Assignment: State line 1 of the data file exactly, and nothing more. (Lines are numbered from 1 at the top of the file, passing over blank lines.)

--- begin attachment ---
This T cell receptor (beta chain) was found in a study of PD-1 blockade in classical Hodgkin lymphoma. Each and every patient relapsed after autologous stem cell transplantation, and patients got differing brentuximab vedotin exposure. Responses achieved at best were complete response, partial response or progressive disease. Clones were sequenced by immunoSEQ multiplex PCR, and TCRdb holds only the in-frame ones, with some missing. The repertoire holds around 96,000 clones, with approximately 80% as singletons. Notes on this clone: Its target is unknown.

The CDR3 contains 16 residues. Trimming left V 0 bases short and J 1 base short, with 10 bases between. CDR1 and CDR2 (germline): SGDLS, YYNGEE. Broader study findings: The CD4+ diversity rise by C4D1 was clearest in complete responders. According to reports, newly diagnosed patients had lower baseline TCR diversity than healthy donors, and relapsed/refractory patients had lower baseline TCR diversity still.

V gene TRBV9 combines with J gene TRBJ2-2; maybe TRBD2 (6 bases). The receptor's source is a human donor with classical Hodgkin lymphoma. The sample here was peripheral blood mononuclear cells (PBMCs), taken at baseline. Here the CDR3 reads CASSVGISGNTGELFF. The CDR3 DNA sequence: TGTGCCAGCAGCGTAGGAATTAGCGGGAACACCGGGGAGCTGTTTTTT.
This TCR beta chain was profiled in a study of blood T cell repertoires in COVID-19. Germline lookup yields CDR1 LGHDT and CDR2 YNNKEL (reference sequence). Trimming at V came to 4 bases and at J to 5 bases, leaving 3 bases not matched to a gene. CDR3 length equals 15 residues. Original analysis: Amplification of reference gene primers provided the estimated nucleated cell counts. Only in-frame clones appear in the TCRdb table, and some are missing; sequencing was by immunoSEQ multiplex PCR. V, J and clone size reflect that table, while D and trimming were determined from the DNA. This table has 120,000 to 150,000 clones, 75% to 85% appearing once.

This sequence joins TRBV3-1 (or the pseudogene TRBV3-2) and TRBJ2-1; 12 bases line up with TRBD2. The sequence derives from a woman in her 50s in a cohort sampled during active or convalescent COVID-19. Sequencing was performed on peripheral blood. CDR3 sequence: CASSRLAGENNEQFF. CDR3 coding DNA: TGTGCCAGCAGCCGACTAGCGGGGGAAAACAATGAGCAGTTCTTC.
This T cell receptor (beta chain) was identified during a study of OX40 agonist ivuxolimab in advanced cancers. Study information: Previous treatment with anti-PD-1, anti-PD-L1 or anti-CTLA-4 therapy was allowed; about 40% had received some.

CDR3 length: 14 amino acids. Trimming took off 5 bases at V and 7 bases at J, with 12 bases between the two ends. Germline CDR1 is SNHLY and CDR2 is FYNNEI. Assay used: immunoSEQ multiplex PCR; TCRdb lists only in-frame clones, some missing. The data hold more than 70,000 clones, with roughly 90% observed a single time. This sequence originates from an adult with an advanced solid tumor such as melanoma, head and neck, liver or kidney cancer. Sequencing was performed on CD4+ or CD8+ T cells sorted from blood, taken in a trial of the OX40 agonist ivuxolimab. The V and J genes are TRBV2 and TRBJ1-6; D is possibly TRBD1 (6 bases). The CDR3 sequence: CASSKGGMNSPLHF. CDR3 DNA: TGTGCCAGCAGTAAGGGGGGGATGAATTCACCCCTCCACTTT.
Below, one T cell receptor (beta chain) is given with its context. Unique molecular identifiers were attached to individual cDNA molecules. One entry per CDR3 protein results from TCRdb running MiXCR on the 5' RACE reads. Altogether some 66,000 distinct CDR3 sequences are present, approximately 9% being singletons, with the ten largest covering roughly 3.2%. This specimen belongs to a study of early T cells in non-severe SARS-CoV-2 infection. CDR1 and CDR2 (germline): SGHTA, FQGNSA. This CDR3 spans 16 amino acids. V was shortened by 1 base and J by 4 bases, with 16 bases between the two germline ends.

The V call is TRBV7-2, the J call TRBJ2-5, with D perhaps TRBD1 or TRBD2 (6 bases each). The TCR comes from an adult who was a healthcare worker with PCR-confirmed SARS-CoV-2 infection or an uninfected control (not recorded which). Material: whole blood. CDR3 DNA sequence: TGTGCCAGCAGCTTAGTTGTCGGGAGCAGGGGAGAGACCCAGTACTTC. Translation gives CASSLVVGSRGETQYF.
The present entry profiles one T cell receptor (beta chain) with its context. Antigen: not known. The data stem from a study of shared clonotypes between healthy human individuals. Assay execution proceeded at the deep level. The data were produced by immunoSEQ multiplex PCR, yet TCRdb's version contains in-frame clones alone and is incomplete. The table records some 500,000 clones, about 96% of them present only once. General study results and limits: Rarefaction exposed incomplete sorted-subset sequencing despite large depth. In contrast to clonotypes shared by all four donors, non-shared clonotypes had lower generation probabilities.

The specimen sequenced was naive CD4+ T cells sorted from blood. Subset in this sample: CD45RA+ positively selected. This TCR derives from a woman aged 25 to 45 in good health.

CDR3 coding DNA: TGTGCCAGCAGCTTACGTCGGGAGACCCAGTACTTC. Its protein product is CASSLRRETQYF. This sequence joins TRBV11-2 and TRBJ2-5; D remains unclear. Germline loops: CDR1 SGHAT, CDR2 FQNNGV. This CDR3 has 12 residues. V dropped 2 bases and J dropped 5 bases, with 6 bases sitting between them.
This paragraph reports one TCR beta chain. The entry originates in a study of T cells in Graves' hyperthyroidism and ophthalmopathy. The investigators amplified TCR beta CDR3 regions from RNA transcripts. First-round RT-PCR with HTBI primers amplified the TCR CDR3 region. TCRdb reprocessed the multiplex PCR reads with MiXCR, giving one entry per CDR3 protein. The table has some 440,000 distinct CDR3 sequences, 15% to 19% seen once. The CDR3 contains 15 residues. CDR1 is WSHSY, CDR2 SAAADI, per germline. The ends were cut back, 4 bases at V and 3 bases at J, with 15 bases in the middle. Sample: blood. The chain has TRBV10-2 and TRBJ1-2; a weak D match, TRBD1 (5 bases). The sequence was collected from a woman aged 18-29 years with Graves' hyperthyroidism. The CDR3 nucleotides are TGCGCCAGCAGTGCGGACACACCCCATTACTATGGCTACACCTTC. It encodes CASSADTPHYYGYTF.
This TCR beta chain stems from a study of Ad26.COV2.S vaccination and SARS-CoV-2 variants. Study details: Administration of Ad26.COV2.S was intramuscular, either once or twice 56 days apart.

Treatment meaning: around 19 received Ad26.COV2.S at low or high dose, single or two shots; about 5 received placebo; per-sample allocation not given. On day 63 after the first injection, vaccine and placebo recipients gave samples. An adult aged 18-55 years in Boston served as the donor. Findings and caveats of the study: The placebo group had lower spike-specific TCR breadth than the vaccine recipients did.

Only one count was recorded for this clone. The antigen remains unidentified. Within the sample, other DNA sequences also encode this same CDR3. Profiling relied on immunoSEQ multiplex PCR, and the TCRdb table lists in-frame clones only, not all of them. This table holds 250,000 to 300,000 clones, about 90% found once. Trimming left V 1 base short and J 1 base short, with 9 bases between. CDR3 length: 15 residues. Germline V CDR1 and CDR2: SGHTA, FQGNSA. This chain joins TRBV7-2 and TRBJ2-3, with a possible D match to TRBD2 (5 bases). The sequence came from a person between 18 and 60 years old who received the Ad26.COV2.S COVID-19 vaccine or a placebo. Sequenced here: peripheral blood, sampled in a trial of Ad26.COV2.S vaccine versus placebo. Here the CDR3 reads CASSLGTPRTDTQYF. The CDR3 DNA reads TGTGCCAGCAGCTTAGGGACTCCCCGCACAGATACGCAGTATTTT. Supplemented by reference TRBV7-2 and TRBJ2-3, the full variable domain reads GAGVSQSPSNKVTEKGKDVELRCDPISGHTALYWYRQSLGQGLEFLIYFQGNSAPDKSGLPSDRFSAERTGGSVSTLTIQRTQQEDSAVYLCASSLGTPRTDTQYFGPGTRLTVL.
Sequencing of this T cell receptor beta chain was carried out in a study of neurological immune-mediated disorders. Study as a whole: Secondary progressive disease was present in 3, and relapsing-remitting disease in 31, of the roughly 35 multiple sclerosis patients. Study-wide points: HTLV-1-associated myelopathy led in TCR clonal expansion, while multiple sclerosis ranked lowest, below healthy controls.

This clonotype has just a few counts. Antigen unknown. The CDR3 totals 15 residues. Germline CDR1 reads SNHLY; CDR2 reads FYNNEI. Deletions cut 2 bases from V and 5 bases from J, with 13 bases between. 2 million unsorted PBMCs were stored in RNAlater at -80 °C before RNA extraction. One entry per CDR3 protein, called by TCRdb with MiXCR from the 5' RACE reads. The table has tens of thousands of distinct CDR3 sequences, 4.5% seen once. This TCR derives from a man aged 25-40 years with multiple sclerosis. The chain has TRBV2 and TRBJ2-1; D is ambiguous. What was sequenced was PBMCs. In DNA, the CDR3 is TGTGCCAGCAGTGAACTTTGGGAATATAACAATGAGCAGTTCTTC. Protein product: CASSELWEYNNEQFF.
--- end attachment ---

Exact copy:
This T cell receptor (beta chain) was found in a study of PD-1 blockade in classical Hodgkin lymphoma. Each and every patient relapsed after autologous stem cell transplantation, and patients got differing brentuximab vedotin exposure. Responses achieved at best were complete response, partial response or progressive disease. Clones were sequenced by immunoSEQ multiplex PCR, and TCRdb holds only the in-frame ones, with some missing. The repertoire holds around 96,000 clones, with approximately 80% as singletons. Notes on this clone: Its target is unknown.